Oct. 5, 2013
By Steve Grinczel, MSUSpartans.com Online Columnist | @GrinzOnGreen
Michigan State cornerback Darqueze Dennard was three years away from being born in 1987, but that didn't stop him from having a déjà vu Spartan episode in Iowa City.
Twenty-six years ago, MSU went into the locker room at halftime of its Big Ten opener at Iowa's Kinnick Stadium trailing the Hawkeyes, 14-7. The Rose Bowl-bound Spartans' soon-to-be nationally renowned defense came out so angry, it held Iowa scoreless in the second half.
Meantime, new starting quarterback Bobby McAllister continued to establish himself by leading the offense to a pair of third-quarter field goals and throwing the game-winning, 8-yard touchdown pass to tight end Mike Sargent in the fourth quarter for a 19-14 victory.
On Saturday, MSU's nation-leading defense spotted the Hawkeyes two touchdowns late in the second quarter and the Spartans trailed, 14-10, at halftime. And as if channeling their inner Percy Snows, John Millers and Harlon Barnetts, Michigan State's defenders blanked Iowa the rest of the way while new starting quarterback Connor Cook threw the go-ahead, 37-yard touchdown pass to wideout Bennie Fowler and drove the offense for three field goals in a 26-14 victory.
"Yeah, we gave up too many yards and they had two touchdowns in something like less than four minutes," Dennard said of defense's mood at intermission. "We were all ticked off at each other. We all know what our goals are and how we can play, and that wasn't our way of playing football late in the second quarter."
During one stretch, Iowa quarterback Jake Rudock completed 11 straight passes for 138 yards and his 47-yard touchdown pass to running back Damon Bullock is the longest play allowed by MSU this season.
However, the Hawkeyes had just six first downs the entire second half, and four of those came on their last drive, which ended on an incomplete, fourth-down pass with just over a minute to play.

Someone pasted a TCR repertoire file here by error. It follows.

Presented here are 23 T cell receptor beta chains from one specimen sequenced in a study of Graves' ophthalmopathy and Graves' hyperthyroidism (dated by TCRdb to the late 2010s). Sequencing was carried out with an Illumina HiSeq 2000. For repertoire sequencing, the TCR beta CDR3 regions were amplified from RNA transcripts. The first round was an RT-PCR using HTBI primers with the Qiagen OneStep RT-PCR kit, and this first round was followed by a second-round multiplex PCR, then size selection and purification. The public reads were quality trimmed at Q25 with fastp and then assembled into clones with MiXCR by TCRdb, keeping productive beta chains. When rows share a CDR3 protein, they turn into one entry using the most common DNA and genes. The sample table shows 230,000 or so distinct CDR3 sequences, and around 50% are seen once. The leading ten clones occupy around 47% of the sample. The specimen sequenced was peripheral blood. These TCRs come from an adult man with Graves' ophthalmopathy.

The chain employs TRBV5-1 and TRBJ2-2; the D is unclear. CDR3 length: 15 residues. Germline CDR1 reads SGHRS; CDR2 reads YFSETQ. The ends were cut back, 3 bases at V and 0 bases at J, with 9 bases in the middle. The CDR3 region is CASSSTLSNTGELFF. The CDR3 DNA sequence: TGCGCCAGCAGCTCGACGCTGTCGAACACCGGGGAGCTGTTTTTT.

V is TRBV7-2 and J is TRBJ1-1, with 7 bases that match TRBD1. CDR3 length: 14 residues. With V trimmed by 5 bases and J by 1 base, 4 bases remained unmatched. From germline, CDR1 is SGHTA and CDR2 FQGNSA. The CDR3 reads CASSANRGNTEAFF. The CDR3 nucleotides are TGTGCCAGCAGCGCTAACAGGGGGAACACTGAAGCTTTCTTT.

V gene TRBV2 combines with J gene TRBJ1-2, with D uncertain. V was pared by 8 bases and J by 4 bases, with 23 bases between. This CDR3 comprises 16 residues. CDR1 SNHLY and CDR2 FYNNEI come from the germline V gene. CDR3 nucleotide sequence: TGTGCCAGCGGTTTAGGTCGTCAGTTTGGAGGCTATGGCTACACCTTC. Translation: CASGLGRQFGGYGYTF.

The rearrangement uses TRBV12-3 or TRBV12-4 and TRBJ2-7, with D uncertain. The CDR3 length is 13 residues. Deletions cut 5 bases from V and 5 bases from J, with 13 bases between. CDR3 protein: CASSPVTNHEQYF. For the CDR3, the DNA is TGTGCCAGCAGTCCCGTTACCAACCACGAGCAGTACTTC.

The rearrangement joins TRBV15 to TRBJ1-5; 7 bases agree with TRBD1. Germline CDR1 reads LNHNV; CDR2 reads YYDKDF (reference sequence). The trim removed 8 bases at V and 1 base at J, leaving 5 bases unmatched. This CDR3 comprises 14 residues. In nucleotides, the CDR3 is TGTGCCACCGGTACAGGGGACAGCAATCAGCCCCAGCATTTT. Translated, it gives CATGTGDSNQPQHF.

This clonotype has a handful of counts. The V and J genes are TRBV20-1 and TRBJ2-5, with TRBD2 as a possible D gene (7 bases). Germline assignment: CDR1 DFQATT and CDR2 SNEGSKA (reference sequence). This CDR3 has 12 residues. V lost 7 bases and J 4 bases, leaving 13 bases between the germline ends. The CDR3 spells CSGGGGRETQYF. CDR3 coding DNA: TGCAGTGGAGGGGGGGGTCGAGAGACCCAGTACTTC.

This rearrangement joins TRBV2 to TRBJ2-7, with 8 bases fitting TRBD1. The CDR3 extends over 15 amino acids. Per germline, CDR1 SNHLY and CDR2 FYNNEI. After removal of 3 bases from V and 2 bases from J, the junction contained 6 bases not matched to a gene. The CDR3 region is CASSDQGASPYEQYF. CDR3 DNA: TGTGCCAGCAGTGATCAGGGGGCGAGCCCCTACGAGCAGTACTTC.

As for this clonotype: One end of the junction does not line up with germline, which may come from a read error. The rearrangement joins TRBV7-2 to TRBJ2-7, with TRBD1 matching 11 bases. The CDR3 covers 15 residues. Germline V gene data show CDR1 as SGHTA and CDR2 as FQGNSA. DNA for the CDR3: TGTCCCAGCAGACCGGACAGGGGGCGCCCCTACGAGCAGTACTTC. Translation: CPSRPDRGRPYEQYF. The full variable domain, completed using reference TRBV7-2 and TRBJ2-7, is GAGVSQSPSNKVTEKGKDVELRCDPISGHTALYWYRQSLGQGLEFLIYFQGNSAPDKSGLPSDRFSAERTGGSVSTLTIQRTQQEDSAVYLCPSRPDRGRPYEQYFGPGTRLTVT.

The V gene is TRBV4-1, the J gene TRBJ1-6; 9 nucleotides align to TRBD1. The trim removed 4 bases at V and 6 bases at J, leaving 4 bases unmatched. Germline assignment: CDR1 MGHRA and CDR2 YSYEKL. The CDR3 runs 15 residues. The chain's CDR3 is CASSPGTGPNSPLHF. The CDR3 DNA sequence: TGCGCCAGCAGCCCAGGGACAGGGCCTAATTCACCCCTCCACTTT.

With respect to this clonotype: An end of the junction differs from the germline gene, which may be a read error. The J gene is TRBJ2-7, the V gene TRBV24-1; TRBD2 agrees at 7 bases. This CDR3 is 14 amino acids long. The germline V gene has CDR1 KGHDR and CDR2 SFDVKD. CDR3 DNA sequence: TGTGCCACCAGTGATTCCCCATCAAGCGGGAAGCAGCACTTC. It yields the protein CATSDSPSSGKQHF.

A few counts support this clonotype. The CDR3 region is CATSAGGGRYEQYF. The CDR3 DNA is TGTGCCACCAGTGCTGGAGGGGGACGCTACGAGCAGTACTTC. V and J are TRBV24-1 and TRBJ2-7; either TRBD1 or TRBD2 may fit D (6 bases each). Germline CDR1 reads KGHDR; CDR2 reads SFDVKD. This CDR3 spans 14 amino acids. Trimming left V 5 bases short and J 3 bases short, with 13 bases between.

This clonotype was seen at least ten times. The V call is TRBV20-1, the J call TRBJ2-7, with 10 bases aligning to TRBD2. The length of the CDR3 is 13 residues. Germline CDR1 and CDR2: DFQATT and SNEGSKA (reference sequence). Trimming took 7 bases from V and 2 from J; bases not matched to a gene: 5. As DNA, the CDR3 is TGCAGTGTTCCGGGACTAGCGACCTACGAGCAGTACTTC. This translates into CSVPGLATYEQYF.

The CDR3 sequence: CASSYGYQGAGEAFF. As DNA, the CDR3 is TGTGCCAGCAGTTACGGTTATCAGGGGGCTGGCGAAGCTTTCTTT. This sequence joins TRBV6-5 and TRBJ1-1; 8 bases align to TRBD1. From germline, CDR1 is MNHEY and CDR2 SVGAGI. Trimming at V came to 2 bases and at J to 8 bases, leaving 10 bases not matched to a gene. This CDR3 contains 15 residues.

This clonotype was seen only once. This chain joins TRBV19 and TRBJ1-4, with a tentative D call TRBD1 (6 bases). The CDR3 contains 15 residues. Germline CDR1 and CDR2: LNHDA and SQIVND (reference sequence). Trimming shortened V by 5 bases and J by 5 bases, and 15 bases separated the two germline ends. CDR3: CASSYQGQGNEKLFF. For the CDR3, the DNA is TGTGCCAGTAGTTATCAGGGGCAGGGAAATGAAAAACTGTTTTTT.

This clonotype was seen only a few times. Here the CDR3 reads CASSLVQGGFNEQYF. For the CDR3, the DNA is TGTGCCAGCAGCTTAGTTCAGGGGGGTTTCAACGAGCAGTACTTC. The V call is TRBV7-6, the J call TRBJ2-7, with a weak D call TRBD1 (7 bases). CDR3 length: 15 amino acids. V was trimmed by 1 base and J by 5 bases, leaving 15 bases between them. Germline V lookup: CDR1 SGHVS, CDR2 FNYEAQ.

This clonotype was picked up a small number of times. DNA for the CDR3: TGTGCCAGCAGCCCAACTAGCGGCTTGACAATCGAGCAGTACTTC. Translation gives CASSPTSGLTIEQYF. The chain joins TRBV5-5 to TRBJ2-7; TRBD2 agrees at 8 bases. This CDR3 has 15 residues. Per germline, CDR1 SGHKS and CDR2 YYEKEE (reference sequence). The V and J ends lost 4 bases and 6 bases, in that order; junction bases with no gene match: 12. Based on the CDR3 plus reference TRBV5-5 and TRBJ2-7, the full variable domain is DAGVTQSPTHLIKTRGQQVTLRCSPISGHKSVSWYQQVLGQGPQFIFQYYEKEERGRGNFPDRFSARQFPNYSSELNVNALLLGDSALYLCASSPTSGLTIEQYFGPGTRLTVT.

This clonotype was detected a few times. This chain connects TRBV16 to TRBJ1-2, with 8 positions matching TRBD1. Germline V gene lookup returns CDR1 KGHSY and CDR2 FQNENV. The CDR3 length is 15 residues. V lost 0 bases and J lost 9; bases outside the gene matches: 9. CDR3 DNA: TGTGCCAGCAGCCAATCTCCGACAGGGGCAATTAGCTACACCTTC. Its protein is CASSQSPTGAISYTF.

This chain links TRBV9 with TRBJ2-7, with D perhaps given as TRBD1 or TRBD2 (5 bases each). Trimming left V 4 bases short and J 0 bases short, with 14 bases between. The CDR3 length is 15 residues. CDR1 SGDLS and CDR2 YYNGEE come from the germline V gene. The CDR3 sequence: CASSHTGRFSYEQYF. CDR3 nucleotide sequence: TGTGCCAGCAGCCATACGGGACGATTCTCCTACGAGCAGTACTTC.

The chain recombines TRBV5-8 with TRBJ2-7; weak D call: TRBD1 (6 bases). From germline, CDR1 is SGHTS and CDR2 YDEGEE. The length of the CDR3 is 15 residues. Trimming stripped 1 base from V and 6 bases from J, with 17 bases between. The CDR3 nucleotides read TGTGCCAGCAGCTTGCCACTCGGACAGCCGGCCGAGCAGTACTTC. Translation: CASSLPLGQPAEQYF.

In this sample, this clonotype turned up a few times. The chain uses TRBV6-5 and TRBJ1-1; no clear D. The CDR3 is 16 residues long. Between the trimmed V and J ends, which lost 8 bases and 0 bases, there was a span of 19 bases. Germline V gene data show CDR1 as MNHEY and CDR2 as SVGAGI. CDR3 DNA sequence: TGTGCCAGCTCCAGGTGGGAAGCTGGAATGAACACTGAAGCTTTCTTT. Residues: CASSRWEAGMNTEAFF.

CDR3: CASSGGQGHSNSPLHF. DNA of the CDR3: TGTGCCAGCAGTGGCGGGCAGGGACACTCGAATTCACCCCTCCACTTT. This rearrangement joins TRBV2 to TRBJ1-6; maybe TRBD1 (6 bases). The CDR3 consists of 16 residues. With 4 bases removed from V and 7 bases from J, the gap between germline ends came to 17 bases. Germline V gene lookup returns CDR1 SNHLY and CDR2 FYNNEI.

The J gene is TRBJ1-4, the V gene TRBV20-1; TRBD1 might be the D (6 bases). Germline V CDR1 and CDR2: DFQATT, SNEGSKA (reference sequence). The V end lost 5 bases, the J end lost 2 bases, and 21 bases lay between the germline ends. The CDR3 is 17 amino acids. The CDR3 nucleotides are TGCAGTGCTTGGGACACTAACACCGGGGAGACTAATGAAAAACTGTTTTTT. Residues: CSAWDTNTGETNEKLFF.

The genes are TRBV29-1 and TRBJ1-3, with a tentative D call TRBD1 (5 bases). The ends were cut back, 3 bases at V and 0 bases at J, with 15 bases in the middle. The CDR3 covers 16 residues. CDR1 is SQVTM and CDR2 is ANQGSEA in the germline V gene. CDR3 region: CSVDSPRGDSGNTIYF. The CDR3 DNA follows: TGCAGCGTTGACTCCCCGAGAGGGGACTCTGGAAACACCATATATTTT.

Earlier in the week, Dennard said the penalties that hurt MSU in its loss at Notre Dame wouldn't have been an issue if he had just played a little better. Against Iowa, Dennard ended a pair of drives with his first two interceptions of the season - one in the first quarter and another in the fourth.
"This is exactly what I was talking about," said Dennard, who led the Spartans with eight tackles. "I felt like I had a good game today. I could have made a play on that one long pass and it could have been a total shutout, but I'll just have to work on my tape-meetings about that."
As a whole, the defense gave up 264 yards, which is off its nation-leading pace of 188.8 yards per game. However, it limited the Hawkeyes, who started the season with five straight 200-yard rushing games and was averaging 244.4 yards on the ground, to just 23 yards on 16 carries. Running back Mark Weisman, who was second in the Big Ten with 123 yards per game on a league-high 119 rushes, had just 9 yards on seven carries.
"We just wanted to make them one-dimensional by shutting down the run game and forcing them to throw the ball," said MSU strong safety Isaiah Lewis. "That's what we did and that's what makes our defense so good - we forced them to do what we wanted them to do.
"It makes you feel good for the future and it gives you a lot of confidence for the next game coming up. Confidence will take you a long way."
The defense also complemented the Michigan State offense, which had a breakout game, by repeatedly getting off the field. Iowa, which was second in the Big Ten and 13th in the nation with a 52.5-percent third-down conversion rate, was 4-for-15 against the Spartans and two of those came on its final drive.
"We got a lot of three-and-outs so our offense could be in good position to do what they do and score," Lewis said. "We don't want to backtrack and have a season like we had last year when we were so close at the end of games and didn't win them.
"When we get a chance to seize that moment, we're going to buckle down and finish the game all the way through. And if we do that, we'll have more wins like we did today."